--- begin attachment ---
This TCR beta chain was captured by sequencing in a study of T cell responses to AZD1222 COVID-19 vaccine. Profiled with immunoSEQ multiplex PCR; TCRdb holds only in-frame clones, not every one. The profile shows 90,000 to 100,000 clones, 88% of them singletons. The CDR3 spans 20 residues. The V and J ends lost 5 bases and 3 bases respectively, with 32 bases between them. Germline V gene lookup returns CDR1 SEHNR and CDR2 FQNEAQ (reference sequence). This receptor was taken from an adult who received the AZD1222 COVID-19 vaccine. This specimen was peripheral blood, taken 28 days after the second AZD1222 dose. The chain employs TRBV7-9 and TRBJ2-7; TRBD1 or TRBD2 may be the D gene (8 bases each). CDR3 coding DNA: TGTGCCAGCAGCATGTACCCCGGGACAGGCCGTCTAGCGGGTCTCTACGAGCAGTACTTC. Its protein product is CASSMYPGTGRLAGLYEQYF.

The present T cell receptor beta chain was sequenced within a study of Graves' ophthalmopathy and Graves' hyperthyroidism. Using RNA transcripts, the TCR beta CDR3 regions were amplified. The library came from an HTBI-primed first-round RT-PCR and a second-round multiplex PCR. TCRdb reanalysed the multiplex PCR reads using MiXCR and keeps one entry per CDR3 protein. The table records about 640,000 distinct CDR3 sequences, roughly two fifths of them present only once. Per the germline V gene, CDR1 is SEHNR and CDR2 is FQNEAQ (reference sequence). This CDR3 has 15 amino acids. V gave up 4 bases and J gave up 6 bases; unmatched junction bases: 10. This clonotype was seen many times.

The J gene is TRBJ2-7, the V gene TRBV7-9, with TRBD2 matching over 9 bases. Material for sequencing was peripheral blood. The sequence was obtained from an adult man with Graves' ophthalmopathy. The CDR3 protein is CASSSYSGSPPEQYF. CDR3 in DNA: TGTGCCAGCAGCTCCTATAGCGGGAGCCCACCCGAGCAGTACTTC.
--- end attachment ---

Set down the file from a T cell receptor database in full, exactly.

This TCR beta chain was captured by sequencing in a study of T cell responses to AZD1222 COVID-19 vaccine. Profiled with immunoSEQ multiplex PCR; TCRdb holds only in-frame clones, not every one. The profile shows 90,000 to 100,000 clones, 88% of them singletons. The CDR3 spans 20 residues. The V and J ends lost 5 bases and 3 bases respectively, with 32 bases between them. Germline V gene lookup returns CDR1 SEHNR and CDR2 FQNEAQ (reference sequence). This receptor was taken from an adult who received the AZD1222 COVID-19 vaccine. This specimen was peripheral blood, taken 28 days after the second AZD1222 dose. The chain employs TRBV7-9 and TRBJ2-7; TRBD1 or TRBD2 may be the D gene (8 bases each). CDR3 coding DNA: TGTGCCAGCAGCATGTACCCCGGGACAGGCCGTCTAGCGGGTCTCTACGAGCAGTACTTC. Its protein product is CASSMYPGTGRLAGLYEQYF.

The present T cell receptor beta chain was sequenced within a study of Graves' ophthalmopathy and Graves' hyperthyroidism. Using RNA transcripts, the TCR beta CDR3 regions were amplified. The library came from an HTBI-primed first-round RT-PCR and a second-round multiplex PCR. TCRdb reanalysed the multiplex PCR reads using MiXCR and keeps one entry per CDR3 protein. The table records about 640,000 distinct CDR3 sequences, roughly two fifths of them present only once. Per the germline V gene, CDR1 is SEHNR and CDR2 is FQNEAQ (reference sequence). This CDR3 has 15 amino acids. V gave up 4 bases and J gave up 6 bases; unmatched junction bases: 10. This clonotype was seen many times.

The J gene is TRBJ2-7, the V gene TRBV7-9, with TRBD2 matching over 9 bases. Material for sequencing was peripheral blood. The sequence was obtained from an adult man with Graves' ophthalmopathy. The CDR3 protein is CASSSYSGSPPEQYF. CDR3 in DNA: TGTGCCAGCAGCTCCTATAGCGGGAGCCCACCCGAGCAGTACTTC.